Netherlands

In 2007 the Dutch social fund for the academic sector SoFoKleS [11] commissioned a comparative study of the wage structure of academic professions in the Netherlands in relation to that of other countries. Among the countries reviewed are the United States, the United Kingdom, Switzerland, Germany, Belgium, France, Sweden and the Netherlands. To improve comparability, adjustments have been made to correct for purchasing power and taxes. Because of differences between institutions in the US and UK these countries have two listings of which one denotes the salary in top-tier institutions (based on the Shanghai-ranking).

Table of wages

The table below shows the final reference wages (per month or year?) expressed in net amounts of Dutch Euros in 2014. (i.e., converted into Dutch purchasing power). [12]

NL comparison, 2014, net salaries, in NL purchasing power
CountryAssistant professorAssociate professorFull professor
United States€46,475€52,367€77,061
United States – top universities€59,310€68,429€103,666
United Kingdom€36,436€44,952€60,478
United Kingdom – top universities€39,855€45,235€84,894
Germany€33,182€42,124€47,894
France€24,686€30,088€38,247
Netherlands€34,671€42,062€50,847
Switzerland€78,396€89,951€101,493
Belgium€32,540€37,429€42,535
Sweden€30,005€35,783€42,357
Norway€34,947€37,500€45,113

Research professor

In a number of countries, the title "research professor" refers to a professor who is exclusively or mainly engaged in research, and who has few or no teaching obligations. For example, the title is used in this sense in the United Kingdom (where it is known as research professor at some universities and professorial research fellow at some other institutions) and in northern Europe. Research professor is usually the most senior rank of a research-focused career pathway in those countries, and regarded as equal to the ordinary full professor rank. Most often they are permanent employees, and the position is often held by particularly distinguished scholars; thus the position is often seen as more prestigious than an ordinary full professorship. The title is used in a somewhat similar sense in the United States, with the exception that research professors in the United States are often not permanent employees and often must fund their salary from external sources, [13] which is usually not the case elsewhere.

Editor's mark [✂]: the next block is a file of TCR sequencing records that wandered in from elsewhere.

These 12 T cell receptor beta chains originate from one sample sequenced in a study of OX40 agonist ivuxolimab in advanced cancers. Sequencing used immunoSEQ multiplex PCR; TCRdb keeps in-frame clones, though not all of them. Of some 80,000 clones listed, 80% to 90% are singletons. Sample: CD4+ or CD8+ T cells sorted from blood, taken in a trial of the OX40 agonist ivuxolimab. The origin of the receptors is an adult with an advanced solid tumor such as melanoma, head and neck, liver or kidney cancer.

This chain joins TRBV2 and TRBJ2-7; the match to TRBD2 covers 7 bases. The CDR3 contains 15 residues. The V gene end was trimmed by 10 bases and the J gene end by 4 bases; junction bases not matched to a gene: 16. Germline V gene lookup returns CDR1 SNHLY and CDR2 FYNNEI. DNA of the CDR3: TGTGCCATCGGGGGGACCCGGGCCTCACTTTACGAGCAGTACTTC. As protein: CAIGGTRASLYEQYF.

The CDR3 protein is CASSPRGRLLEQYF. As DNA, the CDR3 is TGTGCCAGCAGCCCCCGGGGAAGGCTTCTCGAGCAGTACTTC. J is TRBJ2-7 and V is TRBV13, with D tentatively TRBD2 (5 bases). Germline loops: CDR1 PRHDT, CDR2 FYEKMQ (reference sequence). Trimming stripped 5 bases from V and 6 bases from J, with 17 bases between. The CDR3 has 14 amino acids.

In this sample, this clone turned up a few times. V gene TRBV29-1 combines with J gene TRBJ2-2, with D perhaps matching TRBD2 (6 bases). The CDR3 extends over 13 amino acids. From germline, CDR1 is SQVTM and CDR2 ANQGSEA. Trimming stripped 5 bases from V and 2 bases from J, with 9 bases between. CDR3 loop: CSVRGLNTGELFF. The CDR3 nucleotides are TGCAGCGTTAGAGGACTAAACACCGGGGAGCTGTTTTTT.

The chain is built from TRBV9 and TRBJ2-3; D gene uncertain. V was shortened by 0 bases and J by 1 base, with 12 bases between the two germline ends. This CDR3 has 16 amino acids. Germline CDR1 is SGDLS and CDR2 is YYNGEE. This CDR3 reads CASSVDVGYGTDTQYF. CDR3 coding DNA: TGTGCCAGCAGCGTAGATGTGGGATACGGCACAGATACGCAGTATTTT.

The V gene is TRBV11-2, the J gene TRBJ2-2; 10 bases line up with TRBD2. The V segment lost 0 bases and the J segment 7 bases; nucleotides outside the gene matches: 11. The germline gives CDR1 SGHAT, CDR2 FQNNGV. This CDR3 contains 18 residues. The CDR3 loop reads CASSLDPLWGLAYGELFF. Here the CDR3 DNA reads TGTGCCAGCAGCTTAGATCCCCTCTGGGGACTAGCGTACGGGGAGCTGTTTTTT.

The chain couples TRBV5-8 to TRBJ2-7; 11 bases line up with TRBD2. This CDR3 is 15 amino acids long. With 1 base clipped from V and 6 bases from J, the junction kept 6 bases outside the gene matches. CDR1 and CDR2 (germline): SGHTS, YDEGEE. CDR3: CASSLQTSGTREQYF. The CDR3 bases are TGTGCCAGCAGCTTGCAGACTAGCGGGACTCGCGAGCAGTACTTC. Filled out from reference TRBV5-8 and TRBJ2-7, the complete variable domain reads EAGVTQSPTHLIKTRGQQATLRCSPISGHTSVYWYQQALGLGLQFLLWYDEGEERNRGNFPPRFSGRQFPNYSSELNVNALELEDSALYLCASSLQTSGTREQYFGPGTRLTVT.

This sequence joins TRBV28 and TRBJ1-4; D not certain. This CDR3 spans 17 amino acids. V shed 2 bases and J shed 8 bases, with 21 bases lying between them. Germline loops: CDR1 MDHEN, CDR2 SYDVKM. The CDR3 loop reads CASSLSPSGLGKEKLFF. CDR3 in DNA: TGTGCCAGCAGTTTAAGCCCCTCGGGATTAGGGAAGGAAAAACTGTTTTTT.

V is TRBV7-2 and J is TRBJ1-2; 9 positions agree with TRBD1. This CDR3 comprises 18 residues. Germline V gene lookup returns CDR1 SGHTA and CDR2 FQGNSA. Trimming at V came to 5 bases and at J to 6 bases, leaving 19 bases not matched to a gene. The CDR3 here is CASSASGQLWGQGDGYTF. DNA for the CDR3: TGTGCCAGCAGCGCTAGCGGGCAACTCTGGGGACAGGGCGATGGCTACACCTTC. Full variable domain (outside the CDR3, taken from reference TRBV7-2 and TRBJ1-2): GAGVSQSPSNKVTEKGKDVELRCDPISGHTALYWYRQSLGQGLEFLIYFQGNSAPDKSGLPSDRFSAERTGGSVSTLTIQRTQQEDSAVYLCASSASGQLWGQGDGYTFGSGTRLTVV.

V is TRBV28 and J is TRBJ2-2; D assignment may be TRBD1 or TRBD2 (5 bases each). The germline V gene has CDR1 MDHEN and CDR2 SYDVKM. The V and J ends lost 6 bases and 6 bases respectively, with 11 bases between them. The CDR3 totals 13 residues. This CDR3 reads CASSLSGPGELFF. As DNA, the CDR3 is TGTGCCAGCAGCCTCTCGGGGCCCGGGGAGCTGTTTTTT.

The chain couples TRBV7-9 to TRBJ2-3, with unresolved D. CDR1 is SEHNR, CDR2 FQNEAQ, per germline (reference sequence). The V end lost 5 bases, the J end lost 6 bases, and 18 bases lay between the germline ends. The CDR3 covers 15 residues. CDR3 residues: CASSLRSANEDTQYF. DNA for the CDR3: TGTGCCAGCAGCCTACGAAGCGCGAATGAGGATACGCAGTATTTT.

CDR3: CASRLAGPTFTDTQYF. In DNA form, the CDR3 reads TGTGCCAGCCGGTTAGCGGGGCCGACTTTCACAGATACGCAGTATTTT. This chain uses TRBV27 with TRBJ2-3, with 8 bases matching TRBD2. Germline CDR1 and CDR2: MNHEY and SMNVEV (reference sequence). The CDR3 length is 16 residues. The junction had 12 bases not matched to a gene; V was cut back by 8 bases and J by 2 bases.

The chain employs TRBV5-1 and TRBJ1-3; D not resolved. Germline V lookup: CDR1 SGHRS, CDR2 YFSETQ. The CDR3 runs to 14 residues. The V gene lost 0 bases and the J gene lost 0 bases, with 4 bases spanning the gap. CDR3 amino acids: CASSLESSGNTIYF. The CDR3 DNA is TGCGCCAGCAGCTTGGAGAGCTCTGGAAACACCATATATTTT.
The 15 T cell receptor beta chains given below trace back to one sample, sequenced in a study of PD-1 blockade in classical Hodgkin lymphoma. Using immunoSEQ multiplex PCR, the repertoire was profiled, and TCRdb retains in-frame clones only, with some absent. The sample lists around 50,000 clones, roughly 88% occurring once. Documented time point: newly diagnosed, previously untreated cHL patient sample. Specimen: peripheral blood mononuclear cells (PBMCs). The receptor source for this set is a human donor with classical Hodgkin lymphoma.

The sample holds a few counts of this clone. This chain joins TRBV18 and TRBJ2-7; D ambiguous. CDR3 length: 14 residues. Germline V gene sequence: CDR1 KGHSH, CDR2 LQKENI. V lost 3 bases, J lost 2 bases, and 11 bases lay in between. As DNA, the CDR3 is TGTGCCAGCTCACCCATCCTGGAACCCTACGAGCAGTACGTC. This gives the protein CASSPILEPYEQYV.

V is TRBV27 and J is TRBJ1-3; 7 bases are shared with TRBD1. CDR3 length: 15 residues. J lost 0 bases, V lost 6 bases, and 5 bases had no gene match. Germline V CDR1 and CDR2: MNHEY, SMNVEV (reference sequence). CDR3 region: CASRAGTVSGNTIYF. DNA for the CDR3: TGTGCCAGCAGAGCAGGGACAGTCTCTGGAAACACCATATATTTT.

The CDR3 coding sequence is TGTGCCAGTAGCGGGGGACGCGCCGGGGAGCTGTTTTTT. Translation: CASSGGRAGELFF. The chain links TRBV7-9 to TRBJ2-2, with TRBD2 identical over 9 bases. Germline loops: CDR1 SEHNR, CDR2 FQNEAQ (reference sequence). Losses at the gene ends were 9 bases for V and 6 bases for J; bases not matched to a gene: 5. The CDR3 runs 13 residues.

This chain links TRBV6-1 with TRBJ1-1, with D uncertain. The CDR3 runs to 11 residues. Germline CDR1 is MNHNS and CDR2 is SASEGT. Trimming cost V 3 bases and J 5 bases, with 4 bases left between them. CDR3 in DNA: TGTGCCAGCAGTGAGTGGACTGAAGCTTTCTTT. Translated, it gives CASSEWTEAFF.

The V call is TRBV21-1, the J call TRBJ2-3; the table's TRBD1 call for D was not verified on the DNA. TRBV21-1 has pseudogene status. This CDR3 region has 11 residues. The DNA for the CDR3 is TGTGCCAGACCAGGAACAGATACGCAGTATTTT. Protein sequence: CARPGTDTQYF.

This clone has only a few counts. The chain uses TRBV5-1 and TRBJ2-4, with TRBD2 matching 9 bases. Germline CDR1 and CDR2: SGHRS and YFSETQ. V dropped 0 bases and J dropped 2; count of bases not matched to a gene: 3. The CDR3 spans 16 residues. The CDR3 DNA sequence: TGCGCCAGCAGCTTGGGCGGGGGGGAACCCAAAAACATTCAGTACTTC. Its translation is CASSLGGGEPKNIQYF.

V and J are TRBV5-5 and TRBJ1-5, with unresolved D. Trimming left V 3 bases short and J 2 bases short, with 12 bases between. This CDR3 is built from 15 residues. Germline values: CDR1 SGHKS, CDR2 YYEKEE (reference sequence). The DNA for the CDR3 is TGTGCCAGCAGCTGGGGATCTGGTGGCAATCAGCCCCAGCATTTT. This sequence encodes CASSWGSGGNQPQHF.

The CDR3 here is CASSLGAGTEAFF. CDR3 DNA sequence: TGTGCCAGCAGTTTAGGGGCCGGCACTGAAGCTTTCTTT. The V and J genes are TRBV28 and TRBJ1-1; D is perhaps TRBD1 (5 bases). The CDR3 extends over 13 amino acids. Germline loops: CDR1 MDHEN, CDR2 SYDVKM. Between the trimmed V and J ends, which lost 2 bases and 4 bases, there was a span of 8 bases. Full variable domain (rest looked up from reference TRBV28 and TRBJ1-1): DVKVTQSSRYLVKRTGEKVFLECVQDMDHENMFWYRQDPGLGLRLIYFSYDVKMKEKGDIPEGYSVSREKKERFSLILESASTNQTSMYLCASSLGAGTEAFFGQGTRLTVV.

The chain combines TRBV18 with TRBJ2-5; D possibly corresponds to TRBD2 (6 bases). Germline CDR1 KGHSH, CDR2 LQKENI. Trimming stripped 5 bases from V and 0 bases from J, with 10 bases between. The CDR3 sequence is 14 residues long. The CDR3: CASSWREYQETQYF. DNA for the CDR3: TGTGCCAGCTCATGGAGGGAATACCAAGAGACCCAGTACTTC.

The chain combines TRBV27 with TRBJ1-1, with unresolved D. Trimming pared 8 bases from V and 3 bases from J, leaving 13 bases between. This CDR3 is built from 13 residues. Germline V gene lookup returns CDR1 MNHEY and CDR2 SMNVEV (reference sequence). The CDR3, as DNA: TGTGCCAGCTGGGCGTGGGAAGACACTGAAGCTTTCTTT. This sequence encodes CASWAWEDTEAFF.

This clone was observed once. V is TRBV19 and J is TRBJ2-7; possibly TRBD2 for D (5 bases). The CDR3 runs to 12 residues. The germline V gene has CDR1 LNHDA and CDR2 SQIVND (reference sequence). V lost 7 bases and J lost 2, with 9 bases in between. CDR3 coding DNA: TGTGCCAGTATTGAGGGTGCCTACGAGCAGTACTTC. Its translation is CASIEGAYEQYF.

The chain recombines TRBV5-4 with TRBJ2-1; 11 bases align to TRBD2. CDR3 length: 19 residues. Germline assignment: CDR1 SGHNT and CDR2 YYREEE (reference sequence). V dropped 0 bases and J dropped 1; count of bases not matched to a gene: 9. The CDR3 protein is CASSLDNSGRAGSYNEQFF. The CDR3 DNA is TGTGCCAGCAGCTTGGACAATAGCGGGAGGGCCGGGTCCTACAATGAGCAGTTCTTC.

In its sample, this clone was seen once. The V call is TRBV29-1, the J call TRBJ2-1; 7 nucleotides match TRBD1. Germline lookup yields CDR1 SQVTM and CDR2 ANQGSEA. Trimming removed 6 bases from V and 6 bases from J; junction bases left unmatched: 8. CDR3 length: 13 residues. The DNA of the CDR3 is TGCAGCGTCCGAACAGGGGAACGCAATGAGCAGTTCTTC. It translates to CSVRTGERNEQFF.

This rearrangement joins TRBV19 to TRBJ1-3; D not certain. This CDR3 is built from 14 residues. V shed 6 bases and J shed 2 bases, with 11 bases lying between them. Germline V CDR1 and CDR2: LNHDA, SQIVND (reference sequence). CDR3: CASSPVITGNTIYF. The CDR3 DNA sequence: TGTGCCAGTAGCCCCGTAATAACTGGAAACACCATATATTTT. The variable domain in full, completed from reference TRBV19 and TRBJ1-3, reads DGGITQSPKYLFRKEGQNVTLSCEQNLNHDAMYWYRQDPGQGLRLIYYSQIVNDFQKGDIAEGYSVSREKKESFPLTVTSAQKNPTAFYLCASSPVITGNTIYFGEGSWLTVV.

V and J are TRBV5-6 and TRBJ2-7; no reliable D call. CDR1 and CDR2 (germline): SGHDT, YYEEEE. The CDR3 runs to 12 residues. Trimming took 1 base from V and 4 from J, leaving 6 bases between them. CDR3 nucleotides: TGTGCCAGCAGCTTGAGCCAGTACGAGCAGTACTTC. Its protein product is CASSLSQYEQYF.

In fiction

Professor Moriarty from the Sherlock Holmes story "The Final Problem" The Adventure of the Final Problem 03.jpg
Professor Moriarty from the Sherlock Holmes story "The Final Problem"

Traditional fictional portrayals of professors, in accordance with a stereotype, are shy, absent-minded individuals often lost in thought. In many cases, fictional professors are socially or physically awkward. Examples include the 1961 film The Absent-Minded Professor or Professor Calculus of The Adventures of Tintin stories. Professors have also been portrayed as being misguided into an evil pathway, such as Professor Metz, who helped Bond villain Blofeld in the film Diamonds Are Forever ; or simply evil, like Professor Moriarty, archenemy of British detective Sherlock Holmes. The modern animated series Futurama has Professor Hubert Farnsworth, a typical absent-minded but genius-level professor. A related stereotype is the mad scientist.

Vladimir Nabokov, author and professor of English at Cornell, frequently used professors as the protagonists in his novels. Professor Henry Higgins is a main character in George Bernard Shaw's play Pygmalion . In the Harry Potter series, set at the wizard school Hogwarts, the teachers are known as professors, many of whom play important roles, notably Professors Dumbledore, McGonagall and Snape. In the board game Cluedo , Professor Plum has been depicted as an absent-minded academic. Christopher Lloyd played Plum's film counterpart, a psychologist who had an affair with one of his patients.

Since the 1980s and 1990s, various stereotypes were re-evaluated, including professors. Writers began to depict professors as just normal human beings and might be quite well-rounded in abilities, excelling both in intelligence and in physical skills. An example of a fictional professor not depicted as shy or absent-minded is Indiana Jones, a professor as well as an archeologist-adventurer, who is skilled at both scholarship and fighting. The popularity of the Indiana Jones movie franchise had a significant impact on the previous stereotype, and created a new archetype which is both deeply knowledgeable and physically capable. The character generally referred to simply as the Professor on the television sit com series, Gilligan's Island , although described alternatively as a high-school science teacher or research scientist, is depicted as a sensible advisor, a clever inventor, and a helpful friend to his fellow castaways. John Houseman's portrayal of law school professor Charles W. Kingsfield, Jr., in The Paper Chase (1973) remains the epitome of the strict, authoritarian professor who demands perfection from students. Annalise Keating (played by Viola Davis) from the American Broadcasting Company (ABC) legal drama mystery television series How to Get Away with Murder is a law professor at the fictional Middleton University. [14] Early in the series, Annalise is a self-sufficient and confident woman, respected for being a great law professor and a great lawyer, feared and admired by her students, [15] whose image breaks down as the series progresses. [16]